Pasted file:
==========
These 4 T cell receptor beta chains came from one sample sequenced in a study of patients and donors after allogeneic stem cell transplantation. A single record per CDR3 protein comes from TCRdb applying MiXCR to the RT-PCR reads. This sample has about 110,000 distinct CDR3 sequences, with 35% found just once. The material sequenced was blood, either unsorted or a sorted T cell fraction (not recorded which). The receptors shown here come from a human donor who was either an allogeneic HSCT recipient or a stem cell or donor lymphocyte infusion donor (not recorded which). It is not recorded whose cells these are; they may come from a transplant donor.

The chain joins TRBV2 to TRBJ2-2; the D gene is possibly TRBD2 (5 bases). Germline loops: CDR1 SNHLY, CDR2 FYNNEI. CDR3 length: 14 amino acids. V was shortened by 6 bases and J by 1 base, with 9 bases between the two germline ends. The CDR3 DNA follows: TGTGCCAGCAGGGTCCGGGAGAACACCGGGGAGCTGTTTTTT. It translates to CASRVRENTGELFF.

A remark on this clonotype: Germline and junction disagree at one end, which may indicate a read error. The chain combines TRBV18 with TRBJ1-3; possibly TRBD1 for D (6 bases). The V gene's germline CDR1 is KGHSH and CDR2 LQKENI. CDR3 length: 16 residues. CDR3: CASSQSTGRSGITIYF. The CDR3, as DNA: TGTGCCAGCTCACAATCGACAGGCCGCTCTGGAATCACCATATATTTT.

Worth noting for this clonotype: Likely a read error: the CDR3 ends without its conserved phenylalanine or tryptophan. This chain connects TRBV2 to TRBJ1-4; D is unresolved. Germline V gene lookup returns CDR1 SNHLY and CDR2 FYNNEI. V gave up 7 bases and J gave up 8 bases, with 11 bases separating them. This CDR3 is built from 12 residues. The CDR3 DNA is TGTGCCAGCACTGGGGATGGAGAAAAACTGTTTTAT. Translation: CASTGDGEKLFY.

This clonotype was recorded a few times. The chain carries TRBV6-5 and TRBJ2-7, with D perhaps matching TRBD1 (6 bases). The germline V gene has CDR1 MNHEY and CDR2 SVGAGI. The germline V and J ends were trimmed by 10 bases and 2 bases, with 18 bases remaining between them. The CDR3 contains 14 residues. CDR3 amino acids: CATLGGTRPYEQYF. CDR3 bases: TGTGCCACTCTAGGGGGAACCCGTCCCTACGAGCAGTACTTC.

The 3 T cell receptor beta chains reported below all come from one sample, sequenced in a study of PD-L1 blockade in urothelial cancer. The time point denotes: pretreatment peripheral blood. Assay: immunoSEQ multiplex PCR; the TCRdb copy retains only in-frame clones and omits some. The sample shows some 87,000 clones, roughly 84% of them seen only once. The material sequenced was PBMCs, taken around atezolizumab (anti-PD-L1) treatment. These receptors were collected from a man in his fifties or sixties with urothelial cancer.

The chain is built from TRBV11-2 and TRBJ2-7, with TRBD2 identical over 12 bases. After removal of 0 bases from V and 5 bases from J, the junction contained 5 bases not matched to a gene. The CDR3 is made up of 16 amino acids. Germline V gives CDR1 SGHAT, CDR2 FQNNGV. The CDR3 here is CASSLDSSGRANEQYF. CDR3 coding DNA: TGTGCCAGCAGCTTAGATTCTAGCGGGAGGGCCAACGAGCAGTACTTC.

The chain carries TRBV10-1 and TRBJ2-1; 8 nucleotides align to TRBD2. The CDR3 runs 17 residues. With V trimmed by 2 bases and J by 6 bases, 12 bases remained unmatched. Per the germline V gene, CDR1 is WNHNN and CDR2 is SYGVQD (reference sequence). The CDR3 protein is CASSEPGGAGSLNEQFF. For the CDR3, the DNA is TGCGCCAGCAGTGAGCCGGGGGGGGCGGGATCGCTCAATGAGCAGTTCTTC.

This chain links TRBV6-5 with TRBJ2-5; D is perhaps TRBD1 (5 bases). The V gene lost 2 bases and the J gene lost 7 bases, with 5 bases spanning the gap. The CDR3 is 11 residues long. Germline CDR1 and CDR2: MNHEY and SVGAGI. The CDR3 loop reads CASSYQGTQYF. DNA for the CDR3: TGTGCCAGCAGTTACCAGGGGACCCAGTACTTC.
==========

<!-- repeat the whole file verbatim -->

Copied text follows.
These 4 T cell receptor beta chains came from one sample sequenced in a study of patients and donors after allogeneic stem cell transplantation. A single record per CDR3 protein comes from TCRdb applying MiXCR to the RT-PCR reads. This sample has about 110,000 distinct CDR3 sequences, with 35% found just once. The material sequenced was blood, either unsorted or a sorted T cell fraction (not recorded which). The receptors shown here come from a human donor who was either an allogeneic HSCT recipient or a stem cell or donor lymphocyte infusion donor (not recorded which). It is not recorded whose cells these are; they may come from a transplant donor.

The chain joins TRBV2 to TRBJ2-2; the D gene is possibly TRBD2 (5 bases). Germline loops: CDR1 SNHLY, CDR2 FYNNEI. CDR3 length: 14 amino acids. V was shortened by 6 bases and J by 1 base, with 9 bases between the two germline ends. The CDR3 DNA follows: TGTGCCAGCAGGGTCCGGGAGAACACCGGGGAGCTGTTTTTT. It translates to CASRVRENTGELFF.

A remark on this clonotype: Germline and junction disagree at one end, which may indicate a read error. The chain combines TRBV18 with TRBJ1-3; possibly TRBD1 for D (6 bases). The V gene's germline CDR1 is KGHSH and CDR2 LQKENI. CDR3 length: 16 residues. CDR3: CASSQSTGRSGITIYF. The CDR3, as DNA: TGTGCCAGCTCACAATCGACAGGCCGCTCTGGAATCACCATATATTTT.

Worth noting for this clonotype: Likely a read error: the CDR3 ends without its conserved phenylalanine or tryptophan. This chain connects TRBV2 to TRBJ1-4; D is unresolved. Germline V gene lookup returns CDR1 SNHLY and CDR2 FYNNEI. V gave up 7 bases and J gave up 8 bases, with 11 bases separating them. This CDR3 is built from 12 residues. The CDR3 DNA is TGTGCCAGCACTGGGGATGGAGAAAAACTGTTTTAT. Translation: CASTGDGEKLFY.

This clonotype was recorded a few times. The chain carries TRBV6-5 and TRBJ2-7, with D perhaps matching TRBD1 (6 bases). The germline V gene has CDR1 MNHEY and CDR2 SVGAGI. The germline V and J ends were trimmed by 10 bases and 2 bases, with 18 bases remaining between them. The CDR3 contains 14 residues. CDR3 amino acids: CATLGGTRPYEQYF. CDR3 bases: TGTGCCACTCTAGGGGGAACCCGTCCCTACGAGCAGTACTTC.

The 3 T cell receptor beta chains reported below all come from one sample, sequenced in a study of PD-L1 blockade in urothelial cancer. The time point denotes: pretreatment peripheral blood. Assay: immunoSEQ multiplex PCR; the TCRdb copy retains only in-frame clones and omits some. The sample shows some 87,000 clones, roughly 84% of them seen only once. The material sequenced was PBMCs, taken around atezolizumab (anti-PD-L1) treatment. These receptors were collected from a man in his fifties or sixties with urothelial cancer.

The chain is built from TRBV11-2 and TRBJ2-7, with TRBD2 identical over 12 bases. After removal of 0 bases from V and 5 bases from J, the junction contained 5 bases not matched to a gene. The CDR3 is made up of 16 amino acids. Germline V gives CDR1 SGHAT, CDR2 FQNNGV. The CDR3 here is CASSLDSSGRANEQYF. CDR3 coding DNA: TGTGCCAGCAGCTTAGATTCTAGCGGGAGGGCCAACGAGCAGTACTTC.

The chain carries TRBV10-1 and TRBJ2-1; 8 nucleotides align to TRBD2. The CDR3 runs 17 residues. With V trimmed by 2 bases and J by 6 bases, 12 bases remained unmatched. Per the germline V gene, CDR1 is WNHNN and CDR2 is SYGVQD (reference sequence). The CDR3 protein is CASSEPGGAGSLNEQFF. For the CDR3, the DNA is TGCGCCAGCAGTGAGCCGGGGGGGGCGGGATCGCTCAATGAGCAGTTCTTC.

This chain links TRBV6-5 with TRBJ2-5; D is perhaps TRBD1 (5 bases). The V gene lost 2 bases and the J gene lost 7 bases, with 5 bases spanning the gap. The CDR3 is 11 residues long. Germline CDR1 and CDR2: MNHEY and SVGAGI. The CDR3 loop reads CASSYQGTQYF. DNA for the CDR3: TGTGCCAGCAGTTACCAGGGGACCCAGTACTTC.